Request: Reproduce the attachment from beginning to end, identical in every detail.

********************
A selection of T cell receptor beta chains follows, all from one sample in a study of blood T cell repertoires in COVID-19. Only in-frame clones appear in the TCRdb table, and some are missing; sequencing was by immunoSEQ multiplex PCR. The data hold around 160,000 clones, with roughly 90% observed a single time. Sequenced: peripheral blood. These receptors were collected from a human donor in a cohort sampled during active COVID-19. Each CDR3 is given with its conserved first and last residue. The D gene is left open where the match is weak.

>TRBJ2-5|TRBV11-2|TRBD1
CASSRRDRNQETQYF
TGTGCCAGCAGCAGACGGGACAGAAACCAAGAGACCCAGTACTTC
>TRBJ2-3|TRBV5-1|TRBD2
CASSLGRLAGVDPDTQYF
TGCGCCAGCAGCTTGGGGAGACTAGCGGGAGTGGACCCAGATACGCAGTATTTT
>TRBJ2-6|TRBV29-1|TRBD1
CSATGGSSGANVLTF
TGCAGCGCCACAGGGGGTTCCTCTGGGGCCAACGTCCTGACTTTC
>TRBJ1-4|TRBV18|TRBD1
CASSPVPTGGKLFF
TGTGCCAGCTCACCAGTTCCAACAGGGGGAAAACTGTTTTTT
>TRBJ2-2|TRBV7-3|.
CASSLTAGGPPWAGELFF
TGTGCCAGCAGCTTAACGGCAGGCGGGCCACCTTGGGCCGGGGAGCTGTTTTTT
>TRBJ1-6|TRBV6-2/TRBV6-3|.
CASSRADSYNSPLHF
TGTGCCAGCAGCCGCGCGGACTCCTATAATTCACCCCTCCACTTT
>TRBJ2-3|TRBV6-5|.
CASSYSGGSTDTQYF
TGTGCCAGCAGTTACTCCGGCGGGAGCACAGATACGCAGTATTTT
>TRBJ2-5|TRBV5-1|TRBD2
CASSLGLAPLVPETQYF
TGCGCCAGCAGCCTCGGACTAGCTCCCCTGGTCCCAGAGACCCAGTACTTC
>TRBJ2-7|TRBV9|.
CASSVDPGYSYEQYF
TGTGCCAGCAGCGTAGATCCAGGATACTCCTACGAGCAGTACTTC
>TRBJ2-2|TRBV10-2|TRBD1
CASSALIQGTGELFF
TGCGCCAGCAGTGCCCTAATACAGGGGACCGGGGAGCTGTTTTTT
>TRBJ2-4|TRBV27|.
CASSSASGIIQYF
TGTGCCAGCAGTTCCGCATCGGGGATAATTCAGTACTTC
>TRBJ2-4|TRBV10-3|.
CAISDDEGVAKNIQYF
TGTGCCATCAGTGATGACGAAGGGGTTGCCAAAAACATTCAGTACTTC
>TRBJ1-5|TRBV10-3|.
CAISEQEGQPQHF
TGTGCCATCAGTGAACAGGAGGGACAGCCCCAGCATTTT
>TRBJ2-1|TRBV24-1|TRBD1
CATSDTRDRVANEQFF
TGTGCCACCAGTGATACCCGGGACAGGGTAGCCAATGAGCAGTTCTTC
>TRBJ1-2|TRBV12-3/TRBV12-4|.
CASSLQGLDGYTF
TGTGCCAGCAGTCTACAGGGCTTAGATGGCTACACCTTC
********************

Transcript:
A selection of T cell receptor beta chains follows, all from one sample in a study of blood T cell repertoires in COVID-19. Only in-frame clones appear in the TCRdb table, and some are missing; sequencing was by immunoSEQ multiplex PCR. The data hold around 160,000 clones, with roughly 90% observed a single time. Sequenced: peripheral blood. These receptors were collected from a human donor in a cohort sampled during active COVID-19. Each CDR3 is given with its conserved first and last residue. The D gene is left open where the match is weak.

>TRBJ2-5|TRBV11-2|TRBD1
CASSRRDRNQETQYF
TGTGCCAGCAGCAGACGGGACAGAAACCAAGAGACCCAGTACTTC
>TRBJ2-3|TRBV5-1|TRBD2
CASSLGRLAGVDPDTQYF
TGCGCCAGCAGCTTGGGGAGACTAGCGGGAGTGGACCCAGATACGCAGTATTTT
>TRBJ2-6|TRBV29-1|TRBD1
CSATGGSSGANVLTF
TGCAGCGCCACAGGGGGTTCCTCTGGGGCCAACGTCCTGACTTTC
>TRBJ1-4|TRBV18|TRBD1
CASSPVPTGGKLFF
TGTGCCAGCTCACCAGTTCCAACAGGGGGAAAACTGTTTTTT
>TRBJ2-2|TRBV7-3|.
CASSLTAGGPPWAGELFF
TGTGCCAGCAGCTTAACGGCAGGCGGGCCACCTTGGGCCGGGGAGCTGTTTTTT
>TRBJ1-6|TRBV6-2/TRBV6-3|.
CASSRADSYNSPLHF
TGTGCCAGCAGCCGCGCGGACTCCTATAATTCACCCCTCCACTTT
>TRBJ2-3|TRBV6-5|.
CASSYSGGSTDTQYF
TGTGCCAGCAGTTACTCCGGCGGGAGCACAGATACGCAGTATTTT
>TRBJ2-5|TRBV5-1|TRBD2
CASSLGLAPLVPETQYF
TGCGCCAGCAGCCTCGGACTAGCTCCCCTGGTCCCAGAGACCCAGTACTTC
>TRBJ2-7|TRBV9|.
CASSVDPGYSYEQYF
TGTGCCAGCAGCGTAGATCCAGGATACTCCTACGAGCAGTACTTC
>TRBJ2-2|TRBV10-2|TRBD1
CASSALIQGTGELFF
TGCGCCAGCAGTGCCCTAATACAGGGGACCGGGGAGCTGTTTTTT
>TRBJ2-4|TRBV27|.
CASSSASGIIQYF
TGTGCCAGCAGTTCCGCATCGGGGATAATTCAGTACTTC
>TRBJ2-4|TRBV10-3|.
CAISDDEGVAKNIQYF
TGTGCCATCAGTGATGACGAAGGGGTTGCCAAAAACATTCAGTACTTC
>TRBJ1-5|TRBV10-3|.
CAISEQEGQPQHF
TGTGCCATCAGTGAACAGGAGGGACAGCCCCAGCATTTT
>TRBJ2-1|TRBV24-1|TRBD1
CATSDTRDRVANEQFF
TGTGCCACCAGTGATACCCGGGACAGGGTAGCCAATGAGCAGTTCTTC
>TRBJ1-2|TRBV12-3/TRBV12-4|.
CASSLQGLDGYTF
TGTGCCAGCAGTCTACAGGGCTTAGATGGCTACACCTTC